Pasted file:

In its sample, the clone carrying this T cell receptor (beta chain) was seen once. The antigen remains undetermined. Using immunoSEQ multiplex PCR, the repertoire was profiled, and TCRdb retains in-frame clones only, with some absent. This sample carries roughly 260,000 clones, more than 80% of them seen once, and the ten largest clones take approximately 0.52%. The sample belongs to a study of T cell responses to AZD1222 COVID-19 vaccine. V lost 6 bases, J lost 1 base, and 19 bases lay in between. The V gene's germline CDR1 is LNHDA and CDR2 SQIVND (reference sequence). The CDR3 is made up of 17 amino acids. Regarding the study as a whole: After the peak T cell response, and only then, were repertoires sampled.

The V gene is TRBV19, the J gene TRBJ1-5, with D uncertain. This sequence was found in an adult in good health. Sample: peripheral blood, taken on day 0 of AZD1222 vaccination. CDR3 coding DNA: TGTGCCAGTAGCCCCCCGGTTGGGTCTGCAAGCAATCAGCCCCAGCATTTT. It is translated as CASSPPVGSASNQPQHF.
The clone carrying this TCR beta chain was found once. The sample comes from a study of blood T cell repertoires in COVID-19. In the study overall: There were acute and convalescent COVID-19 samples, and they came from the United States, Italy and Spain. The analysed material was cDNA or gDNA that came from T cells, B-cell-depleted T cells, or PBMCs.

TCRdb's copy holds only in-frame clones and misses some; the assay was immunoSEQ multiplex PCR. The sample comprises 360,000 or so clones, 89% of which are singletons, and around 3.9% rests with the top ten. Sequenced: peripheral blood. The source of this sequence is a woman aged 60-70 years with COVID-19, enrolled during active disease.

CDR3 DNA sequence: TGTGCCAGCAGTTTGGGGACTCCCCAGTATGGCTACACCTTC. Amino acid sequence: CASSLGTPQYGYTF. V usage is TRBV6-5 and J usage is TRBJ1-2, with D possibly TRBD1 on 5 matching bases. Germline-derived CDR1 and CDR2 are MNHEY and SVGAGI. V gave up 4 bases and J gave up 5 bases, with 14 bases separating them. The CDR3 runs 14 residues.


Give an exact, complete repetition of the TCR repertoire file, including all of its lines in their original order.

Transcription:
In its sample, the clone carrying this T cell receptor (beta chain) was seen once. The antigen remains undetermined. Using immunoSEQ multiplex PCR, the repertoire was profiled, and TCRdb retains in-frame clones only, with some absent. This sample carries roughly 260,000 clones, more than 80% of them seen once, and the ten largest clones take approximately 0.52%. The sample belongs to a study of T cell responses to AZD1222 COVID-19 vaccine. V lost 6 bases, J lost 1 base, and 19 bases lay in between. The V gene's germline CDR1 is LNHDA and CDR2 SQIVND (reference sequence). The CDR3 is made up of 17 amino acids. Regarding the study as a whole: After the peak T cell response, and only then, were repertoires sampled.

The V gene is TRBV19, the J gene TRBJ1-5, with D uncertain. This sequence was found in an adult in good health. Sample: peripheral blood, taken on day 0 of AZD1222 vaccination. CDR3 coding DNA: TGTGCCAGTAGCCCCCCGGTTGGGTCTGCAAGCAATCAGCCCCAGCATTTT. It is translated as CASSPPVGSASNQPQHF.
The clone carrying this TCR beta chain was found once. The sample comes from a study of blood T cell repertoires in COVID-19. In the study overall: There were acute and convalescent COVID-19 samples, and they came from the United States, Italy and Spain. The analysed material was cDNA or gDNA that came from T cells, B-cell-depleted T cells, or PBMCs.

TCRdb's copy holds only in-frame clones and misses some; the assay was immunoSEQ multiplex PCR. The sample comprises 360,000 or so clones, 89% of which are singletons, and around 3.9% rests with the top ten. Sequenced: peripheral blood. The source of this sequence is a woman aged 60-70 years with COVID-19, enrolled during active disease.

CDR3 DNA sequence: TGTGCCAGCAGTTTGGGGACTCCCCAGTATGGCTACACCTTC. Amino acid sequence: CASSLGTPQYGYTF. V usage is TRBV6-5 and J usage is TRBJ1-2, with D possibly TRBD1 on 5 matching bases. Germline-derived CDR1 and CDR2 are MNHEY and SVGAGI. V gave up 4 bases and J gave up 5 bases, with 14 bases separating them. The CDR3 runs 14 residues.